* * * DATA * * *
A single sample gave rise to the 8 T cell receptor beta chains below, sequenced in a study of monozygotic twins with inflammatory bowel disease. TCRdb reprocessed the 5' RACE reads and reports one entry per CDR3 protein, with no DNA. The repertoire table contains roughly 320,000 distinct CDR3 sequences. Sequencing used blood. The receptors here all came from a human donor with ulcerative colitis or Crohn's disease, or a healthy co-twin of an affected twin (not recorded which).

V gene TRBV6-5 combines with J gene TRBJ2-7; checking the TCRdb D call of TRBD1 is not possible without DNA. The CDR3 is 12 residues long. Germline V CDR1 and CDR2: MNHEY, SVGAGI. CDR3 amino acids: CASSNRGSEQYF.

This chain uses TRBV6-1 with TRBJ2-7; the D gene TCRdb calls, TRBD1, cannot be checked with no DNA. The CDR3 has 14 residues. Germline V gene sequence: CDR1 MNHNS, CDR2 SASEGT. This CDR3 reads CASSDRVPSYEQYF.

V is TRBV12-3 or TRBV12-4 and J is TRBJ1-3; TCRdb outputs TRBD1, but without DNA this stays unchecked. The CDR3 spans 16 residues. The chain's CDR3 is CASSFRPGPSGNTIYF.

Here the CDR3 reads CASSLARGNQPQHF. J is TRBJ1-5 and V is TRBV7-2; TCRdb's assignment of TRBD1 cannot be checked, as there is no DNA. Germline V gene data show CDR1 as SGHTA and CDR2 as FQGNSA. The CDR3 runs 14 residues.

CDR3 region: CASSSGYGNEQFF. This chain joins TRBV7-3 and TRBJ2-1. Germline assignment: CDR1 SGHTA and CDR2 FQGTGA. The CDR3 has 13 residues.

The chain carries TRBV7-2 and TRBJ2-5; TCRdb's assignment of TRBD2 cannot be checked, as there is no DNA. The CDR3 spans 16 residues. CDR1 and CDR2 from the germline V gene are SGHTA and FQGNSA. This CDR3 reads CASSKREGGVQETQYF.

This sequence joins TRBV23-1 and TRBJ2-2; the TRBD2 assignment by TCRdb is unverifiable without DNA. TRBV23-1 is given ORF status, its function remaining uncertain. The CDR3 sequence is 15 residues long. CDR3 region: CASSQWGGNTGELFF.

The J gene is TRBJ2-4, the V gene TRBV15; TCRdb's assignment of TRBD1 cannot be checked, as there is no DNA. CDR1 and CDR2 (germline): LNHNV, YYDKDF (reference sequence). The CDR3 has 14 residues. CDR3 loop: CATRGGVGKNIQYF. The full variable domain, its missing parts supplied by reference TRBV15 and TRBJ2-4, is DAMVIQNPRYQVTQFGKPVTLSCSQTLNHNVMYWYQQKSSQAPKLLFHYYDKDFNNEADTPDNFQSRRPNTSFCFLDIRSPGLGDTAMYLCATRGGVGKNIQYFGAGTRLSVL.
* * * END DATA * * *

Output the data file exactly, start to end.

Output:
A single sample gave rise to the 8 T cell receptor beta chains below, sequenced in a study of monozygotic twins with inflammatory bowel disease. TCRdb reprocessed the 5' RACE reads and reports one entry per CDR3 protein, with no DNA. The repertoire table contains roughly 320,000 distinct CDR3 sequences. Sequencing used blood. The receptors here all came from a human donor with ulcerative colitis or Crohn's disease, or a healthy co-twin of an affected twin (not recorded which).

V gene TRBV6-5 combines with J gene TRBJ2-7; checking the TCRdb D call of TRBD1 is not possible without DNA. The CDR3 is 12 residues long. Germline V CDR1 and CDR2: MNHEY, SVGAGI. CDR3 amino acids: CASSNRGSEQYF.

This chain uses TRBV6-1 with TRBJ2-7; the D gene TCRdb calls, TRBD1, cannot be checked with no DNA. The CDR3 has 14 residues. Germline V gene sequence: CDR1 MNHNS, CDR2 SASEGT. This CDR3 reads CASSDRVPSYEQYF.

V is TRBV12-3 or TRBV12-4 and J is TRBJ1-3; TCRdb outputs TRBD1, but without DNA this stays unchecked. The CDR3 spans 16 residues. The chain's CDR3 is CASSFRPGPSGNTIYF.

Here the CDR3 reads CASSLARGNQPQHF. J is TRBJ1-5 and V is TRBV7-2; TCRdb's assignment of TRBD1 cannot be checked, as there is no DNA. Germline V gene data show CDR1 as SGHTA and CDR2 as FQGNSA. The CDR3 runs 14 residues.

CDR3 region: CASSSGYGNEQFF. This chain joins TRBV7-3 and TRBJ2-1. Germline assignment: CDR1 SGHTA and CDR2 FQGTGA. The CDR3 has 13 residues.

The chain carries TRBV7-2 and TRBJ2-5; TCRdb's assignment of TRBD2 cannot be checked, as there is no DNA. The CDR3 spans 16 residues. CDR1 and CDR2 from the germline V gene are SGHTA and FQGNSA. This CDR3 reads CASSKREGGVQETQYF.

This sequence joins TRBV23-1 and TRBJ2-2; the TRBD2 assignment by TCRdb is unverifiable without DNA. TRBV23-1 is given ORF status, its function remaining uncertain. The CDR3 sequence is 15 residues long. CDR3 region: CASSQWGGNTGELFF.

The J gene is TRBJ2-4, the V gene TRBV15; TCRdb's assignment of TRBD1 cannot be checked, as there is no DNA. CDR1 and CDR2 (germline): LNHNV, YYDKDF (reference sequence). The CDR3 has 14 residues. CDR3 loop: CATRGGVGKNIQYF. The full variable domain, its missing parts supplied by reference TRBV15 and TRBJ2-4, is DAMVIQNPRYQVTQFGKPVTLSCSQTLNHNVMYWYQQKSSQAPKLLFHYYDKDFNNEADTPDNFQSRRPNTSFCFLDIRSPGLGDTAMYLCATRGGVGKNIQYFGAGTRLSVL.